Overall, renovations and repairs at some or all four district buildings (sans the administration building) include, in no particular order: a complete overhaul and replacement of each building’s HVAC, installment of updated fire suppression system and connected digital alarm system, LED lighting, carpeting, major auditorium and gymnasium overhauls at the high and middle schools, new fields with new sod (including one behind Butler Elementary near the football stadium), new playground equipment (outside Butler), cafeteria upgrades, wireless Internet improvements, new restrooms and locker rooms, an overhaul of the middle school library and, the granddaddy of them all, a complete overhaul of the middle school entry.
The latter, Payler said, will mean a vast improvement to what had been a virtually unsecured front entry previously. Payler said Aug. 7 that the foundation of the front entry of the middle school was expected to be poured within the week but would have to sit “three to four weeks” before work could be completed.
The spate of projects includes some very state-of-the-art renovations and/or repairs ranging from “angioplasty”-like pipe repair to a whole heating, ventilation and air conditioning system tied into nearly 100 geothermal wells hidden neatly beneath the field outside the middle school.
Payler said the new HVAC system will allow for individual classroom climate control – something that was lacking in the past, particularly at the middle school where he described times when there would be a 15-degree differential between two sides of the building, depending on the sun. Both the high school and middle school gyms – which got upgrades including new bleachers, windows and electronic scoreboards – will also be touch-button, climate-controlled for the first time in district history.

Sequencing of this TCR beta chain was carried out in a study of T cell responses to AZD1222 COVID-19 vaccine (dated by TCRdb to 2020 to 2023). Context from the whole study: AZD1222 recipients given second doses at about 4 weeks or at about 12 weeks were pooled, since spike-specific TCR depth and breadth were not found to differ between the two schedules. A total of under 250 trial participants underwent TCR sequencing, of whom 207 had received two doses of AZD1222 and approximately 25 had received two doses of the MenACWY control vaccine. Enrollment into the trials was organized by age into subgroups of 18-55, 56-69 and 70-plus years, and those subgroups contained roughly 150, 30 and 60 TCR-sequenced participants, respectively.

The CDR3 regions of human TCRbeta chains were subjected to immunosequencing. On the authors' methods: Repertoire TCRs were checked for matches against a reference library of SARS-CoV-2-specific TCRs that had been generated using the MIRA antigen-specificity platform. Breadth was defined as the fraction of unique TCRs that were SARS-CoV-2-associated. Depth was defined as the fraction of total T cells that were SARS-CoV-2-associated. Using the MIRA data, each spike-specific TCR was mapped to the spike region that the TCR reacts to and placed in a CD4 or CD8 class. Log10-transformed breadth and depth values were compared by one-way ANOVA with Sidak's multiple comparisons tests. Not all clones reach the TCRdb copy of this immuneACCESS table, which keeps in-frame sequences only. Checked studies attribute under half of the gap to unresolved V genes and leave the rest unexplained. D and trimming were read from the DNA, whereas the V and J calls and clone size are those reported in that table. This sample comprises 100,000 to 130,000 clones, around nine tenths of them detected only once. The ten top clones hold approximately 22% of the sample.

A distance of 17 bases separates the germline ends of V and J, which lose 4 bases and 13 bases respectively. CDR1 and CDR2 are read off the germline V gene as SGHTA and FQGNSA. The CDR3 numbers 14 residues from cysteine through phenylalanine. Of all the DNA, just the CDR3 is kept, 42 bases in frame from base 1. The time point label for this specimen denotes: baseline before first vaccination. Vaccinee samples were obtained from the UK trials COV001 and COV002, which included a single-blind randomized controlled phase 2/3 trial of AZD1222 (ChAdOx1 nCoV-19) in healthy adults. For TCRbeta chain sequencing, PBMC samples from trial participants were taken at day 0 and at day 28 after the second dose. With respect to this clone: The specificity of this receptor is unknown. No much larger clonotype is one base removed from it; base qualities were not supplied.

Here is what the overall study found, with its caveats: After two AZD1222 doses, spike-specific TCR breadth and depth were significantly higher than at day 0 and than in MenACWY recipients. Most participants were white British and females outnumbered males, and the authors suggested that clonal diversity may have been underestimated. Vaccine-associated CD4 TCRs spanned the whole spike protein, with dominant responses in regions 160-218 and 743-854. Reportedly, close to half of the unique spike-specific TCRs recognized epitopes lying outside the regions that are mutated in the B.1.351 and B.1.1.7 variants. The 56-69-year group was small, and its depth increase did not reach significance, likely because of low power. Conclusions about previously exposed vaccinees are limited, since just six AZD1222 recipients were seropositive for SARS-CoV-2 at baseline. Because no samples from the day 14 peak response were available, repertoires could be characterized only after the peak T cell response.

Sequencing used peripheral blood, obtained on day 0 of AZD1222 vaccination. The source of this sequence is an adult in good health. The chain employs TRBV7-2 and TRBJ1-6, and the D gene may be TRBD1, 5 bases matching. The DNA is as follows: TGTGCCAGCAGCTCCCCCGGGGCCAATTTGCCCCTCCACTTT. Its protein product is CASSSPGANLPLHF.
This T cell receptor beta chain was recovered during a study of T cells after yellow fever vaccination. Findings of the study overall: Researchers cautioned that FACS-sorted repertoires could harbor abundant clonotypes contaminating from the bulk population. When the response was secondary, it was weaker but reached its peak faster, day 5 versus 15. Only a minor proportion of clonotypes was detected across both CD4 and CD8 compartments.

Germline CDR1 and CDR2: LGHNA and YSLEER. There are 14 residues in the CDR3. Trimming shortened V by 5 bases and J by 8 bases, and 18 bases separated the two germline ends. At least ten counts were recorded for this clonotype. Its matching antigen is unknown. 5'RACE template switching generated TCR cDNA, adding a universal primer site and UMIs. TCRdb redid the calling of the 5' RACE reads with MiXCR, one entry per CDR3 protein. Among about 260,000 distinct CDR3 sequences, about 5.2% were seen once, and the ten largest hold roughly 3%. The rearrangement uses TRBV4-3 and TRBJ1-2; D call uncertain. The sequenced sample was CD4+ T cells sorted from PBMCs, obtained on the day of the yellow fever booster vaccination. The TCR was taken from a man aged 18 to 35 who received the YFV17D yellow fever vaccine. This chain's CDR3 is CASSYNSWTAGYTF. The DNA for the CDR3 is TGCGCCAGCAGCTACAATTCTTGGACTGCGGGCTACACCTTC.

“These buildings used to be chilled by individual air conditioners in each window,” he said. “That won’t be the case anymore.”
Improved climate control, Payler said, also equates to more energy cost savings. Adding to those cost savings are improvements like new LED lighting and all new weatherproof windows in the middle school.
Projects such as the pipe repairs at the middle school fall squarely in the preventative category – “We’re being proactive,” Payler said – while other projects, like new flooring, are more aesthetic.
Payler said the more than half-century-old middle school waste pipes had to be addressed in addition to other planned projects when they began failing last year.
Additionally, more projects – particularly a pair of projects related to athletics – are scheduled to start in the spring: A new track and four brand new tennis courts will be laid at the Fort Lupton High School next year. Payler said contractors will begin the process of laying the tennis courts but said that project won’t be fully completed until warm weather returns in 2015.
Until then, Payler said administrators and contractors will do what they can to make the adjustment as easy as possible.
Contact Staff Writer Jeremy Johnson at 303-659-2522, ext. 217, or firstname.lastname@example.org.